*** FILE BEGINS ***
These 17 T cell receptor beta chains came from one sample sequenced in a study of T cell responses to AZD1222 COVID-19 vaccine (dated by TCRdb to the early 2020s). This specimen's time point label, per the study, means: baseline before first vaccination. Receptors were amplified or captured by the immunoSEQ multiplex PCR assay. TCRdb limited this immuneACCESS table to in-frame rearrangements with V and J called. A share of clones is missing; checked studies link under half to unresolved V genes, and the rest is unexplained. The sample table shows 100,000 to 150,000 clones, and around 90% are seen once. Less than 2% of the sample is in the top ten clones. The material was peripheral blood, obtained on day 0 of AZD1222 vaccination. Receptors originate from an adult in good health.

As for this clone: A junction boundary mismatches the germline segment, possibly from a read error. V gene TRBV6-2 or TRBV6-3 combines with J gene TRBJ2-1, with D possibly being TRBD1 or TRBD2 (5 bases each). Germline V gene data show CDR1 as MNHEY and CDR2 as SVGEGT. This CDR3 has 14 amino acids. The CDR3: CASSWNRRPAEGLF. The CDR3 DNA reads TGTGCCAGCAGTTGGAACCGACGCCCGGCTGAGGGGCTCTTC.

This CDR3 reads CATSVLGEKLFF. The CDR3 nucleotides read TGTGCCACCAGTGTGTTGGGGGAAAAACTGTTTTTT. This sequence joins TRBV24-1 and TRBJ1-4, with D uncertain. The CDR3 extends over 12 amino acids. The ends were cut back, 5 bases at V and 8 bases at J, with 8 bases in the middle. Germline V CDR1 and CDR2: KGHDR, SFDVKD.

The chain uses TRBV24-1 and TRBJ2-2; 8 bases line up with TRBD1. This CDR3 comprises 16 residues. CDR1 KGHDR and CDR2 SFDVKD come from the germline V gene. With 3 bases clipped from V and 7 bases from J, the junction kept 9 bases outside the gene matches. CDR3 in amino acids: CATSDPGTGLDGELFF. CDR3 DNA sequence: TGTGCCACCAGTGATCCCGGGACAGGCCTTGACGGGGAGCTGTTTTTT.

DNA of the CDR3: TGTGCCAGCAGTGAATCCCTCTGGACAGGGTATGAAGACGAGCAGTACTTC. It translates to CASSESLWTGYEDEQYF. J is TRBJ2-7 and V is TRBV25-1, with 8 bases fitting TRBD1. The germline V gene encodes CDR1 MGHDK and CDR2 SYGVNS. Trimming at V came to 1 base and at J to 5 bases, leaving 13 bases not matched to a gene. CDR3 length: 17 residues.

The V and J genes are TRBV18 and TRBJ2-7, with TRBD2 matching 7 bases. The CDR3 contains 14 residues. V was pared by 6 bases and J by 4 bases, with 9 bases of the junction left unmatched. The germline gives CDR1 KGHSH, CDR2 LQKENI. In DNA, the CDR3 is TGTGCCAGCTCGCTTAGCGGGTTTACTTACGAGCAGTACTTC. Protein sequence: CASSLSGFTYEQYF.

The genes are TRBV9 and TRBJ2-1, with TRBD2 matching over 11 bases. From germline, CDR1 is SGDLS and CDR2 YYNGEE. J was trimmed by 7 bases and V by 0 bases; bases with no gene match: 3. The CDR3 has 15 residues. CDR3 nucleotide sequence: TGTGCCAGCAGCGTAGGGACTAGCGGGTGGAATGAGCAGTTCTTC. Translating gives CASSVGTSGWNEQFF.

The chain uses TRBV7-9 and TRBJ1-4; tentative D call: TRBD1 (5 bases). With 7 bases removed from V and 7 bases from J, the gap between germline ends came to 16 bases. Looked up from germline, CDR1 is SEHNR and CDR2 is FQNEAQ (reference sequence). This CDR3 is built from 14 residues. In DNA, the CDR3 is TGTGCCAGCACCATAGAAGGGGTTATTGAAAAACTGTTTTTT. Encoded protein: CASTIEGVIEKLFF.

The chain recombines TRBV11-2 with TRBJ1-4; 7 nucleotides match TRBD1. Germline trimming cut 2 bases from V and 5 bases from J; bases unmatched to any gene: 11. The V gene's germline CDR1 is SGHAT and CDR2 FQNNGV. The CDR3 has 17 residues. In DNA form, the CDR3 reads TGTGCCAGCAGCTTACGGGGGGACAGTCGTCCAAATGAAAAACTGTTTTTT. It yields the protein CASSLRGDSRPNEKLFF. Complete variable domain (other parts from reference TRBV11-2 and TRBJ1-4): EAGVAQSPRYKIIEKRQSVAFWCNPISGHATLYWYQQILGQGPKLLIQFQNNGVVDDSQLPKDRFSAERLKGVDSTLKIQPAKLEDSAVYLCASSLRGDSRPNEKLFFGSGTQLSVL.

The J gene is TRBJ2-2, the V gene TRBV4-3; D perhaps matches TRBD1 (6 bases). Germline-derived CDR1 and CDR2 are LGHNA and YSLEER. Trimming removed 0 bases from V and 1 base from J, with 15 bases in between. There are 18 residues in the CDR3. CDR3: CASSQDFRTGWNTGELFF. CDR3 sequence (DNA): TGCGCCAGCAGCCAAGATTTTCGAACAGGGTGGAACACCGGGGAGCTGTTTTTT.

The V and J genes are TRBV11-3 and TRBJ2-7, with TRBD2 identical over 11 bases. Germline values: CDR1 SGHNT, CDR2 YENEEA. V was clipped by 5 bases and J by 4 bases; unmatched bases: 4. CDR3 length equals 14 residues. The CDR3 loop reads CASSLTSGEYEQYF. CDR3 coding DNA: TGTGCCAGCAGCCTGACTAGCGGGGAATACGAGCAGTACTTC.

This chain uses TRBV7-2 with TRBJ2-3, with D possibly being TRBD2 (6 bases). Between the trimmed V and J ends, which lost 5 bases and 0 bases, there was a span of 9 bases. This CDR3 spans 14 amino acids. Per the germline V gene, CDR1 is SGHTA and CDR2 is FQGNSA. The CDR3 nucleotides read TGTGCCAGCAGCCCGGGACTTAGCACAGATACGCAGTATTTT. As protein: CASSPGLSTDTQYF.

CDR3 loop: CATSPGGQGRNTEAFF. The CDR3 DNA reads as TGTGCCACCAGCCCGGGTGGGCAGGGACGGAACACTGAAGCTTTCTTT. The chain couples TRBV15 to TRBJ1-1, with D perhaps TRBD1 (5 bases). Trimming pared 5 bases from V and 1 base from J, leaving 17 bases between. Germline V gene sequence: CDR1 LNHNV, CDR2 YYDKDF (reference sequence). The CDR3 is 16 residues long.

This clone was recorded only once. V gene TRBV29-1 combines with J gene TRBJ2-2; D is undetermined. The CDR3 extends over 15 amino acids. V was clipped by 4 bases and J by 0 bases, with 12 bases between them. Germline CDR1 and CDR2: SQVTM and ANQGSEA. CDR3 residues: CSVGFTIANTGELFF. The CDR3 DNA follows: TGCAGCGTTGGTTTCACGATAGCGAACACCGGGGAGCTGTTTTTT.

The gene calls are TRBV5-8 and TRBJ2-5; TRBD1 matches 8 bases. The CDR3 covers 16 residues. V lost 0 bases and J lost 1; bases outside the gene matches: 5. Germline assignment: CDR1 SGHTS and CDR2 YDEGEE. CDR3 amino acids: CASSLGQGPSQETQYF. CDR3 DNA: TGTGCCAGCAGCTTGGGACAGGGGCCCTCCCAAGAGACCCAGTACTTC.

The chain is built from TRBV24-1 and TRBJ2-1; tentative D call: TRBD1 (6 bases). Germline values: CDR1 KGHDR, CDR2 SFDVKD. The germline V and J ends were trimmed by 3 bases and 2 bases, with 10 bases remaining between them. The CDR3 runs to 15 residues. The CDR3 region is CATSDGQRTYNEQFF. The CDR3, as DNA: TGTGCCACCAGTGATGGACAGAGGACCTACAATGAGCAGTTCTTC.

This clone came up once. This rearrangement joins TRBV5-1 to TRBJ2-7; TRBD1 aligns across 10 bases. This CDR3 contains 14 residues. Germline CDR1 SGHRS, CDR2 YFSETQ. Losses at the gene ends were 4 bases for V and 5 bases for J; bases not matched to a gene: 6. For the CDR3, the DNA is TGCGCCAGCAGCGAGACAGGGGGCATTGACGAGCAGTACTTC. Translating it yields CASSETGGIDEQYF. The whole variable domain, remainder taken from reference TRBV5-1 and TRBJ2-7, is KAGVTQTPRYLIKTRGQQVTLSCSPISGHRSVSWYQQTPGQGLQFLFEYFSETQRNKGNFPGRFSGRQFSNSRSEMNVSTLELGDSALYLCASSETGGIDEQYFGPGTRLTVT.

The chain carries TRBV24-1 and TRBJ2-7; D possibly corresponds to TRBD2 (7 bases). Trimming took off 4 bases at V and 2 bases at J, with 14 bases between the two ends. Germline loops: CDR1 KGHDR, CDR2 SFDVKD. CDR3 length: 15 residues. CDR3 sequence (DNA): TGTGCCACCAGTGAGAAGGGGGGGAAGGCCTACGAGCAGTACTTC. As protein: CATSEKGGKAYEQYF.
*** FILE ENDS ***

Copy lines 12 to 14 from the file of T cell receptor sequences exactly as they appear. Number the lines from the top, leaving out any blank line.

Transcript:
This chain uses TRBV7-2 with TRBJ2-3, with D possibly being TRBD2 (6 bases). Between the trimmed V and J ends, which lost 5 bases and 0 bases, there was a span of 9 bases. This CDR3 spans 14 amino acids. Per the germline V gene, CDR1 is SGHTA and CDR2 is FQGNSA. The CDR3 nucleotides read TGTGCCAGCAGCCCGGGACTTAGCACAGATACGCAGTATTTT. As protein: CASSPGLSTDTQYF.

CDR3 loop: CATSPGGQGRNTEAFF. The CDR3 DNA reads as TGTGCCACCAGCCCGGGTGGGCAGGGACGGAACACTGAAGCTTTCTTT. The chain couples TRBV15 to TRBJ1-1, with D perhaps TRBD1 (5 bases). Trimming pared 5 bases from V and 1 base from J, leaving 17 bases between. Germline V gene sequence: CDR1 LNHNV, CDR2 YYDKDF (reference sequence). The CDR3 is 16 residues long.

This clone was recorded only once. V gene TRBV29-1 combines with J gene TRBJ2-2; D is undetermined. The CDR3 extends over 15 amino acids. V was clipped by 4 bases and J by 0 bases, with 12 bases between them. Germline CDR1 and CDR2: SQVTM and ANQGSEA. CDR3 residues: CSVGFTIANTGELFF. The CDR3 DNA follows: TGCAGCGTTGGTTTCACGATAGCGAACACCGGGGAGCTGTTTTTT.